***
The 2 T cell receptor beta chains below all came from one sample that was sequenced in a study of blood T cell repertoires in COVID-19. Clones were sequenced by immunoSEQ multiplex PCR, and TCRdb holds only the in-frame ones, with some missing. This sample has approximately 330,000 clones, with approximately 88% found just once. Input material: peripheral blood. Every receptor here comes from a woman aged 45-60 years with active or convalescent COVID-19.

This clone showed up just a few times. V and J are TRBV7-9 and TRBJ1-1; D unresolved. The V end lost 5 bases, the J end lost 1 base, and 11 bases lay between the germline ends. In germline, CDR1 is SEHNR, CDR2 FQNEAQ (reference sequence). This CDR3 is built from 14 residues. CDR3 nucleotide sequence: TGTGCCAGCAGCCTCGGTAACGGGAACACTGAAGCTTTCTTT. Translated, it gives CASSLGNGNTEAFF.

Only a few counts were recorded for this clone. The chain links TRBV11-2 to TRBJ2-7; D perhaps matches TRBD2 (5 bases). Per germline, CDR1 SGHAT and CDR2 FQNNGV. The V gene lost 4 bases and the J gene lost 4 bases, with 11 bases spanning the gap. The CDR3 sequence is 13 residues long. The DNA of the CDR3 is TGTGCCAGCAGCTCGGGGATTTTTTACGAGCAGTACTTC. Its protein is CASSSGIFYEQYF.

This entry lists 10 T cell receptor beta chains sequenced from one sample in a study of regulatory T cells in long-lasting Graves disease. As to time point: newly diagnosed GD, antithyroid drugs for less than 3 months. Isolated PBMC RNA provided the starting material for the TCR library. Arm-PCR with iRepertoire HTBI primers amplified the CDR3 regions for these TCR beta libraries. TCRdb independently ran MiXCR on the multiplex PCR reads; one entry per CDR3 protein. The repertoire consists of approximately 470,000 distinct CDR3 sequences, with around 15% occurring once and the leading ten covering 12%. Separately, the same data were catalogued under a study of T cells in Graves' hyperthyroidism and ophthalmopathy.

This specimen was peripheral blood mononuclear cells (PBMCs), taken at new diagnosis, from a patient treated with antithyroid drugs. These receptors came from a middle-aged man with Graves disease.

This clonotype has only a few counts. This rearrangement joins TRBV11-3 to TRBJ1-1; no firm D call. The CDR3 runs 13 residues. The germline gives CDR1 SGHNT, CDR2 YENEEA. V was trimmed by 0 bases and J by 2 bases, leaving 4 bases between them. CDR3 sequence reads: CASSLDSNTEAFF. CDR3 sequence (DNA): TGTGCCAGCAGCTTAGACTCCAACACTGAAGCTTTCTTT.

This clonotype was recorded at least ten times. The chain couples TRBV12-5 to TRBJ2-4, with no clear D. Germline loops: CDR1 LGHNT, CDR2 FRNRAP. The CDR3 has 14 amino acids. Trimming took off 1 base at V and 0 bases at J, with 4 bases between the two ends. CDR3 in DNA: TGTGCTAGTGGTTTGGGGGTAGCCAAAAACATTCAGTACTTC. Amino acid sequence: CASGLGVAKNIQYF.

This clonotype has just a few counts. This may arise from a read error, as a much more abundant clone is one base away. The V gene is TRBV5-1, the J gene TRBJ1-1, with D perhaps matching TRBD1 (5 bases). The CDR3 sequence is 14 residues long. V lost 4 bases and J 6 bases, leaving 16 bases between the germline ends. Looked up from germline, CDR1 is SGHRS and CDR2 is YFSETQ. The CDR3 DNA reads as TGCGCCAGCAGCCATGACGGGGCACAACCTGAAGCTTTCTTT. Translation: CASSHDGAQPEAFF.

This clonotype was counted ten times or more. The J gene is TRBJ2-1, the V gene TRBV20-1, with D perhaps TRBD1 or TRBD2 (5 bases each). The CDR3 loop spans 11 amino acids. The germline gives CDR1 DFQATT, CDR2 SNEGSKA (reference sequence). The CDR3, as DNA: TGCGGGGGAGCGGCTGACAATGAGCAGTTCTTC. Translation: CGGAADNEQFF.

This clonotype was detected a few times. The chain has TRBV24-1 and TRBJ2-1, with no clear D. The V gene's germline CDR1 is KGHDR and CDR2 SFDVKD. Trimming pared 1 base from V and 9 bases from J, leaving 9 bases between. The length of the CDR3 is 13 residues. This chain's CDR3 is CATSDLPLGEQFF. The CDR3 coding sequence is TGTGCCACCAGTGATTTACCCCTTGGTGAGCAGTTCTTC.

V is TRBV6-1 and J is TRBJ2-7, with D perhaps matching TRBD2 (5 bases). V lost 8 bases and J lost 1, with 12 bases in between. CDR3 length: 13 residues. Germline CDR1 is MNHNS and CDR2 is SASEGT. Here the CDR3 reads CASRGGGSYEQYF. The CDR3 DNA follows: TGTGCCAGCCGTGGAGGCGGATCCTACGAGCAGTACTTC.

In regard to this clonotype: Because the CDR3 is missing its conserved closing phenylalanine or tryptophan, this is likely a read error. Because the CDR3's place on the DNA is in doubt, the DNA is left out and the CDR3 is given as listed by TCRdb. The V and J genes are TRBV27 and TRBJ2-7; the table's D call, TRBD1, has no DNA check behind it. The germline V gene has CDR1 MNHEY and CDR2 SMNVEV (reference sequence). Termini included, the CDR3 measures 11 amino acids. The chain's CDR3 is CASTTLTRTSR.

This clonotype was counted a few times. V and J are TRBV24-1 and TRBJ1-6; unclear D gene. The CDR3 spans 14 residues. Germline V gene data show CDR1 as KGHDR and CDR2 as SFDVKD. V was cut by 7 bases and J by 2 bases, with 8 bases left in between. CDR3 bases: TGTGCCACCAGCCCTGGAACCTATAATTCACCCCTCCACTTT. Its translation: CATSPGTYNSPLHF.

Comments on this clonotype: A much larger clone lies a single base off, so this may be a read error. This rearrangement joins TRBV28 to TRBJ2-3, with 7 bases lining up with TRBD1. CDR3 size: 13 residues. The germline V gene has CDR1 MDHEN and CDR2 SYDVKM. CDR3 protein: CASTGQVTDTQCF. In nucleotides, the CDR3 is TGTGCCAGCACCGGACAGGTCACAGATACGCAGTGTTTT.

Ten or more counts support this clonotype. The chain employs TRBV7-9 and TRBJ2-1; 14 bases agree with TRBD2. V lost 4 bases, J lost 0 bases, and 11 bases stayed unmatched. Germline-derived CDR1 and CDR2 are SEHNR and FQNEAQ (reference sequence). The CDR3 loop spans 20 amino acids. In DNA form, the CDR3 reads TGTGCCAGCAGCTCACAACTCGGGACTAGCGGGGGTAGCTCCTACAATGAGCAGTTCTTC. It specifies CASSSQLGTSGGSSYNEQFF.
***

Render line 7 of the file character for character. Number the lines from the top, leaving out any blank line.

This clonotype was recorded at least ten times. The chain couples TRBV12-5 to TRBJ2-4, with no clear D. Germline loops: CDR1 LGHNT, CDR2 FRNRAP. The CDR3 has 14 amino acids. Trimming took off 1 base at V and 0 bases at J, with 4 bases between the two ends. CDR3 in DNA: TGTGCTAGTGGTTTGGGGGTAGCCAAAAACATTCAGTACTTC. Amino acid sequence: CASGLGVAKNIQYF.